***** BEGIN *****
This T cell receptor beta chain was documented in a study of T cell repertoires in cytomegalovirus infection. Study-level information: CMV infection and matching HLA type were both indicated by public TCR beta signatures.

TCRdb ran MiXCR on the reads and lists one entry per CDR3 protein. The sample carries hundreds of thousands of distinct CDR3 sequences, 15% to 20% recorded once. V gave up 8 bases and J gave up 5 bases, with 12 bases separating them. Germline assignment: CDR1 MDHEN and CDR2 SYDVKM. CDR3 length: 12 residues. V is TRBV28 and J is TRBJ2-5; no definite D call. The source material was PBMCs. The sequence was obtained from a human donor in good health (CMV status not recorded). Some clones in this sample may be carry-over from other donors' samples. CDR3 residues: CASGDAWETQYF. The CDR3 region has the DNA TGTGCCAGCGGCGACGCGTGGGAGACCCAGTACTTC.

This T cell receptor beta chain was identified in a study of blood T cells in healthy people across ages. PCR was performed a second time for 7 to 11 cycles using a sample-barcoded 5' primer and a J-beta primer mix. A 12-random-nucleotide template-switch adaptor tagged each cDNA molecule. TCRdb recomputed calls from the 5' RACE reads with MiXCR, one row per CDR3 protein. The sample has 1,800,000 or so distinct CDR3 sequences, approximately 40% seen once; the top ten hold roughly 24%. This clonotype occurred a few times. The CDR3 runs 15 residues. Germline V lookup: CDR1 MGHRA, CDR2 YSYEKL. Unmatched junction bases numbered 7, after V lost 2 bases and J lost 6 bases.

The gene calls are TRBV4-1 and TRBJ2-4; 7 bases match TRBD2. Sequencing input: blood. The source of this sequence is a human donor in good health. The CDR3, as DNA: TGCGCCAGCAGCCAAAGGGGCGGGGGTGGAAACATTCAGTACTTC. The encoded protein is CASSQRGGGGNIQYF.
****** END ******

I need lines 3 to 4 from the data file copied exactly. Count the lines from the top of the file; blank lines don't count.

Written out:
This T cell receptor beta chain was identified in a study of blood T cells in healthy people across ages. PCR was performed a second time for 7 to 11 cycles using a sample-barcoded 5' primer and a J-beta primer mix. A 12-random-nucleotide template-switch adaptor tagged each cDNA molecule. TCRdb recomputed calls from the 5' RACE reads with MiXCR, one row per CDR3 protein. The sample has 1,800,000 or so distinct CDR3 sequences, approximately 40% seen once; the top ten hold roughly 24%. This clonotype occurred a few times. The CDR3 runs 15 residues. Germline V lookup: CDR1 MGHRA, CDR2 YSYEKL. Unmatched junction bases numbered 7, after V lost 2 bases and J lost 6 bases.

The gene calls are TRBV4-1 and TRBJ2-4; 7 bases match TRBD2. Sequencing input: blood. The source of this sequence is a human donor in good health. The CDR3, as DNA: TGCGCCAGCAGCCAAAGGGGCGGGGGTGGAAACATTCAGTACTTC. The encoded protein is CASSQRGGGGNIQYF.